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caregiver, dyad, longitudinal, moderation, mutuality, stroke, survivor



  1. Pucciarelli, Gianluca PhD, FAHA
  2. Lyons, Karen S. PhD, FGSA
  3. Simeone, Silvio PhD
  4. Lee, Christopher S. PhD, FAAN, FAHA, FHFSA
  5. Vellone, Ercole PhD, FESC
  6. Alvaro, Rosaria MSN, FESC, FAAN


Background: Authors of previous research have not yet analyzed the role of potential moderators in the relationship between depressive symptoms and quality of life (QOL).


Aims: The aim of this study was to examine the moderating effect of mutuality between depressive symptoms and QOL in stroke survivor and caregiver dyads.


Methods: This study used a longitudinal design with 222 stroke survivor-caregiver dyads enrolled at survivor discharge from rehabilitation hospitals. Data collection was performed for 12 months. We examined survivor and caregiver QOL dimensions (physical, psychological, social, and environmental), depression, and mutuality at baseline and every 3 months. Hierarchical linear modeling was used to test 4 longitudinal dyadic moderation models (1 for each QOL domain).


Results: Survivors (50% male) and caregivers (65% female) were 70.8 (SD, 11.9) and 52.5 (SD, 13.1) years old, respectively. We observed no significant moderating effects of mutuality for survivors across the 4 dimensions of QOL over time. However, higher survivor mutuality was significantly associated with higher survivor psychological and social QOL at baseline. Regarding caregivers, caregiver mutuality significantly moderated the association between caregiver depressive symptoms and caregiver physical (B = 0.63, P < .05), psychological (B = 0.63, P < .01), and social (B = 0.95, P < .001) QOL at baseline, but not in environmental QOL. Higher caregiver mutuality was significantly associated with less improvement in caregiver physical QOL over time.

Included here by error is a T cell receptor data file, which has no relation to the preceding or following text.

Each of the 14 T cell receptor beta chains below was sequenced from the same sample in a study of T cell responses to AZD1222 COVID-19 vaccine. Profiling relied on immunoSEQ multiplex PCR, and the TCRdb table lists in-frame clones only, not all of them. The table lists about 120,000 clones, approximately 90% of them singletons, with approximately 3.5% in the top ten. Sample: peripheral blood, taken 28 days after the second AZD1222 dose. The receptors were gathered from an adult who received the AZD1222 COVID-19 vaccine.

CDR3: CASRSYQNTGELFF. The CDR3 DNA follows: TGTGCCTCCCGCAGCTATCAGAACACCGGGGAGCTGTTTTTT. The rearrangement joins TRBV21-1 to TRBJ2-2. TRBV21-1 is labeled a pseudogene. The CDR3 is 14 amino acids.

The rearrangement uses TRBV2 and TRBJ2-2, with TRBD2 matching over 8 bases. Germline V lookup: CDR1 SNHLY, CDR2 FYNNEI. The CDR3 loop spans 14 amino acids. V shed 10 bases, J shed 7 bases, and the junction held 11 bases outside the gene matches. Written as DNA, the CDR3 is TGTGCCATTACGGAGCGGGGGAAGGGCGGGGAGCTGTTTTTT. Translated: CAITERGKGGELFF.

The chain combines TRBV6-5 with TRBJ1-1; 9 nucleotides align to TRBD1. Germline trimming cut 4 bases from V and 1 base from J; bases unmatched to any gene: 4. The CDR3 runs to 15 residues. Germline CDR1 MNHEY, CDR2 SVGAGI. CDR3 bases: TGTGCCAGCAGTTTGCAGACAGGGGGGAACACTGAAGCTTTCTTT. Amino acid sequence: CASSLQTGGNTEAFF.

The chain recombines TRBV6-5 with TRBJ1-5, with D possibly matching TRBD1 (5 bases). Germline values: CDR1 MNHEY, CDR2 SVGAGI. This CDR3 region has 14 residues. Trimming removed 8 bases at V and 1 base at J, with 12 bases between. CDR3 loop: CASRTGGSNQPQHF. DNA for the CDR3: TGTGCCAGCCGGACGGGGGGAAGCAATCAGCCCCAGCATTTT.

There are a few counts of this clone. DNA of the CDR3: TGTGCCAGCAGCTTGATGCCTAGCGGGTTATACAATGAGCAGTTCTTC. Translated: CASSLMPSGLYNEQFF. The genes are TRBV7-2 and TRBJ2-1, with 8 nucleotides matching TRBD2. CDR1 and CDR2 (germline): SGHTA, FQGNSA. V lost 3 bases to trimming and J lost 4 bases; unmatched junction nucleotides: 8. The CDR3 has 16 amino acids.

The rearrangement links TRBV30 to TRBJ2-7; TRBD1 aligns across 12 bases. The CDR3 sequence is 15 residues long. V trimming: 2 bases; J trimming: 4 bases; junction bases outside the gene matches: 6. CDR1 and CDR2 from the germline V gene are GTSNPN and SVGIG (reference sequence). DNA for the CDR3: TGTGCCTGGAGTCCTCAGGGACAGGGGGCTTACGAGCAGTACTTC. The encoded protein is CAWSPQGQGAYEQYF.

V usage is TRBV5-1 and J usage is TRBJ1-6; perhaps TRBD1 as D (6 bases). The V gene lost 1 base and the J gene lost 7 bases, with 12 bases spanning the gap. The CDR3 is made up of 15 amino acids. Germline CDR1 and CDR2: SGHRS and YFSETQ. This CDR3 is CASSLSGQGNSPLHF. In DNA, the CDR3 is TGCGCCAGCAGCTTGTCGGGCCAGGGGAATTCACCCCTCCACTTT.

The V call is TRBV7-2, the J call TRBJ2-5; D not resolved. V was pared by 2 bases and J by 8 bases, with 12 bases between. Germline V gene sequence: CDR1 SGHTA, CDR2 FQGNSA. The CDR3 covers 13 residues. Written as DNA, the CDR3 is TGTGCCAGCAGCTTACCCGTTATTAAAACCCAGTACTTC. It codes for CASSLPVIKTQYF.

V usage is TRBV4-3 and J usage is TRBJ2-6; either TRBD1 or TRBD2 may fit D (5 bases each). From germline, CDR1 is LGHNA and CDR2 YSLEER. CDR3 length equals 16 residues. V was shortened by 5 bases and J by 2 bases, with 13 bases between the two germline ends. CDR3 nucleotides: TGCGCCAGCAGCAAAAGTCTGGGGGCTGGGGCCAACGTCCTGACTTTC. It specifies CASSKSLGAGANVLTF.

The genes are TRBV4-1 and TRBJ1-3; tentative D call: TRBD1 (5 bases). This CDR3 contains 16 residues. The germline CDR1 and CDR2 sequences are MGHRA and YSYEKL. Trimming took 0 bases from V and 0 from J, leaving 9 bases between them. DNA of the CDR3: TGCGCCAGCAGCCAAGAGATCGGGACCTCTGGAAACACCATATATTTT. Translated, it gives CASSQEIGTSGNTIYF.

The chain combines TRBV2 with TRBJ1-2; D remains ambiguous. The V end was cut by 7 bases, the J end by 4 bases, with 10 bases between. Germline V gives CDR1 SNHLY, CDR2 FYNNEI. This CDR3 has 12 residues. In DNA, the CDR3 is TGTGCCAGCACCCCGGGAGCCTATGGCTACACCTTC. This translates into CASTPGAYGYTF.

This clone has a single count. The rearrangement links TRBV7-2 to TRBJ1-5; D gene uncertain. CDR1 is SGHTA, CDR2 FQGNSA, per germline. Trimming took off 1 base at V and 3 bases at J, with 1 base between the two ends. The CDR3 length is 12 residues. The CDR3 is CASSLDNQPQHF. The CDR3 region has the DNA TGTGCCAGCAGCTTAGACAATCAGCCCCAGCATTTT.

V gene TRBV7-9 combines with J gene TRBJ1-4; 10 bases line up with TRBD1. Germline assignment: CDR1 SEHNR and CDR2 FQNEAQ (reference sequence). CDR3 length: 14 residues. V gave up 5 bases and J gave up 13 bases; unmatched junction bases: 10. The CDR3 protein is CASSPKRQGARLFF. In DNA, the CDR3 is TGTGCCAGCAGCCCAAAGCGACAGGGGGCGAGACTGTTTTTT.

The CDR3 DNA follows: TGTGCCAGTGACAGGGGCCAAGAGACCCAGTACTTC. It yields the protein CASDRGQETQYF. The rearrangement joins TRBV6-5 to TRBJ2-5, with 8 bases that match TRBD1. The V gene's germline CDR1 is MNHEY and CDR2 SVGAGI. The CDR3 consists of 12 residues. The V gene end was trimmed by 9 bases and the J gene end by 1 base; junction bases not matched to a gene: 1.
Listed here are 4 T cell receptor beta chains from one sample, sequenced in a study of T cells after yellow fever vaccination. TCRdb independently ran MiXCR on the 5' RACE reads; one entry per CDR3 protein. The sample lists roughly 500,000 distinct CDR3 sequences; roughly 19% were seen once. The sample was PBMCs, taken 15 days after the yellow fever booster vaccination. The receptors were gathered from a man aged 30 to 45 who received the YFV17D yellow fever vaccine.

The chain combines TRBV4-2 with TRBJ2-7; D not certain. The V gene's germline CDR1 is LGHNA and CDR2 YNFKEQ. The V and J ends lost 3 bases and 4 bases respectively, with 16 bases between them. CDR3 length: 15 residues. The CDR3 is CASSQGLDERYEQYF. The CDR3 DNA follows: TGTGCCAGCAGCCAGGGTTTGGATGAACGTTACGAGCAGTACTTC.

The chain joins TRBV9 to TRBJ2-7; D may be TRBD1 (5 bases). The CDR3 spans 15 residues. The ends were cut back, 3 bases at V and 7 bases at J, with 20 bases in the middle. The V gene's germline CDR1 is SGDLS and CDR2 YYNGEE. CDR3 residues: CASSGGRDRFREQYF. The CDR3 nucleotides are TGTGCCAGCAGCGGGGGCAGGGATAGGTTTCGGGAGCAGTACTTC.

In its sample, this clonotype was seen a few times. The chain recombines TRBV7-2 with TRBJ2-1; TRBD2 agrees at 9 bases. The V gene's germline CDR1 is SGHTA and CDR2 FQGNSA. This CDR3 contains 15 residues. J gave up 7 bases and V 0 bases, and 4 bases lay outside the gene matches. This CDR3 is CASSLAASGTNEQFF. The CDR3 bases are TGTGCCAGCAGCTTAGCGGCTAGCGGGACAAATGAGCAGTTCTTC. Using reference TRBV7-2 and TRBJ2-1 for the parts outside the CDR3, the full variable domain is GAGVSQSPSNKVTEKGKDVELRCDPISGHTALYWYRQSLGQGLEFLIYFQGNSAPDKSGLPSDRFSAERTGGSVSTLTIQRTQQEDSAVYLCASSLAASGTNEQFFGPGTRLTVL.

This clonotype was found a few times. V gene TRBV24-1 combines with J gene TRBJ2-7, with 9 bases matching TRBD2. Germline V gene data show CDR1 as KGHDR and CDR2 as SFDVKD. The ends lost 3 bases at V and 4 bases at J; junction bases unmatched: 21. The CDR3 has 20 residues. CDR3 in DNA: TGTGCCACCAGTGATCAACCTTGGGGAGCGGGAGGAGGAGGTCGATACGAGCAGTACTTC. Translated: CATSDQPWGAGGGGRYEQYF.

Conclusions: Mutuality is a positive variable on the association between depression and QOL for both members of the dyad at discharge but may lead to declines in physical health for caregivers over time. Further work is needed to understand the role of mutuality on long-term outcomes and associations with increased care strain.